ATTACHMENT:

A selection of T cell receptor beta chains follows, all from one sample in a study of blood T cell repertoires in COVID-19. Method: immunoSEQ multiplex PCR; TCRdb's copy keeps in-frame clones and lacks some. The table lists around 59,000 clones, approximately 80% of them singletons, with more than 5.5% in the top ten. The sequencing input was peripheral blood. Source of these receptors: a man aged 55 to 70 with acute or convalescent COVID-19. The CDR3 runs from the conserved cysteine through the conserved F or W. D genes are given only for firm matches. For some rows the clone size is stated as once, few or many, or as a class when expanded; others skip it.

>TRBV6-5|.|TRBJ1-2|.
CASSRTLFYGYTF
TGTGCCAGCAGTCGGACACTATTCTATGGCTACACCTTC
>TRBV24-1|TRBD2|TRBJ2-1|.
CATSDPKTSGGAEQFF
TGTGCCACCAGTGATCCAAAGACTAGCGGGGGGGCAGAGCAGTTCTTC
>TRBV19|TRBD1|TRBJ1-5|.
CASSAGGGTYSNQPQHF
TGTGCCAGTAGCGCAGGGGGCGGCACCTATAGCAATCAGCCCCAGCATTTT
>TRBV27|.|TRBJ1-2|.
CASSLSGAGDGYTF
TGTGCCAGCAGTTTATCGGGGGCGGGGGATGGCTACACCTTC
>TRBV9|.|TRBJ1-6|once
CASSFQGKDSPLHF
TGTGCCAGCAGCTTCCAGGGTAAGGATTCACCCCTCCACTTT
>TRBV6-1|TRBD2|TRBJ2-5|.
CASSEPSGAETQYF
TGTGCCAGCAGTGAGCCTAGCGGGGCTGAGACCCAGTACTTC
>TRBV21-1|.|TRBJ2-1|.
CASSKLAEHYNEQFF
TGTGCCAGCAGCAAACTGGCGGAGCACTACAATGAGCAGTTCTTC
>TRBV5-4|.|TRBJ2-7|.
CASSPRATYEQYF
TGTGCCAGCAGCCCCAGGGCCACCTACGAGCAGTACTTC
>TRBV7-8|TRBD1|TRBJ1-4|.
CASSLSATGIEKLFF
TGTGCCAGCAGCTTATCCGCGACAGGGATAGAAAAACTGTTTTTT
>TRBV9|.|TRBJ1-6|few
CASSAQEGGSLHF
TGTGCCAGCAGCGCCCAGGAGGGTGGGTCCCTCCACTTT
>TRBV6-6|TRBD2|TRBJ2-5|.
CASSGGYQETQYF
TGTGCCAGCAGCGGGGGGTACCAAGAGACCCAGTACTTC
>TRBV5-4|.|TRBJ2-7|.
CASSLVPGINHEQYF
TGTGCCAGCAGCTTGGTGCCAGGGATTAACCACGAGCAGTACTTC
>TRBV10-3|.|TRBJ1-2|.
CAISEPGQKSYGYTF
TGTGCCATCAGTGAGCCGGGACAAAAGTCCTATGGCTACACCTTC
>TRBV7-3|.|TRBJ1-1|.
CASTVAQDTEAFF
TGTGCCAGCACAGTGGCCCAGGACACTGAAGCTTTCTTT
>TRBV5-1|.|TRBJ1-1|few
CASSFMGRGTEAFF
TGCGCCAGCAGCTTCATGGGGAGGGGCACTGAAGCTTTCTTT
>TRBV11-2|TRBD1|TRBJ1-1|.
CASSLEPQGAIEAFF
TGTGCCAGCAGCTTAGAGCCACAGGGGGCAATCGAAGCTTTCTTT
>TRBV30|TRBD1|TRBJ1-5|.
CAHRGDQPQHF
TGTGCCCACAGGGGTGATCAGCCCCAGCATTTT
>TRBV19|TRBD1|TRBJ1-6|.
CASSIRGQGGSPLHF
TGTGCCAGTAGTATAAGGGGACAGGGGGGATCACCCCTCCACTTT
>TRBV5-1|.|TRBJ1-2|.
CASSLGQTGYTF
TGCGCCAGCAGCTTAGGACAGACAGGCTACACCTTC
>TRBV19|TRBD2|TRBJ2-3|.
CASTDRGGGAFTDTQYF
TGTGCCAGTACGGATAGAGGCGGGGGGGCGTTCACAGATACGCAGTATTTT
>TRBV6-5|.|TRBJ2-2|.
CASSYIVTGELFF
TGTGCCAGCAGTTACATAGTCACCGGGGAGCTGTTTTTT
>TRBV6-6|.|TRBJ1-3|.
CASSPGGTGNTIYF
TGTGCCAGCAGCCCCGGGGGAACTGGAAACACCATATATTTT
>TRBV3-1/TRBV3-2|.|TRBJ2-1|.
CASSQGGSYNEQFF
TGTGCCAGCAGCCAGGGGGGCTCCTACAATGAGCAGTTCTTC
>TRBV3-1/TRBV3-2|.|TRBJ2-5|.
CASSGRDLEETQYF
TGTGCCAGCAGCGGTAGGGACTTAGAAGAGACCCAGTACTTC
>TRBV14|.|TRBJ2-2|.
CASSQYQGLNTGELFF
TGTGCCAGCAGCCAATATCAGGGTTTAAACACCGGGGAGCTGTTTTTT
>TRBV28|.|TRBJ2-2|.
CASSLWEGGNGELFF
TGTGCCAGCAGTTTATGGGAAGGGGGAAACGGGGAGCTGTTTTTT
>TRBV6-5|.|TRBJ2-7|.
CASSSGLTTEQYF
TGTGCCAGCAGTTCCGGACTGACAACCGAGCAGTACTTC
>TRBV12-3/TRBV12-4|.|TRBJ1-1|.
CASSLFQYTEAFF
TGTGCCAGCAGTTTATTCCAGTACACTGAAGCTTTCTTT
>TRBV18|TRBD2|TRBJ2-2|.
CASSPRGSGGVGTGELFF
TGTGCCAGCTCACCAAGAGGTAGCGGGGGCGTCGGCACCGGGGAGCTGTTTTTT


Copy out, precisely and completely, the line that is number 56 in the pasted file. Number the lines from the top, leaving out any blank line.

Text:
>TRBV5-1|.|TRBJ1-2|.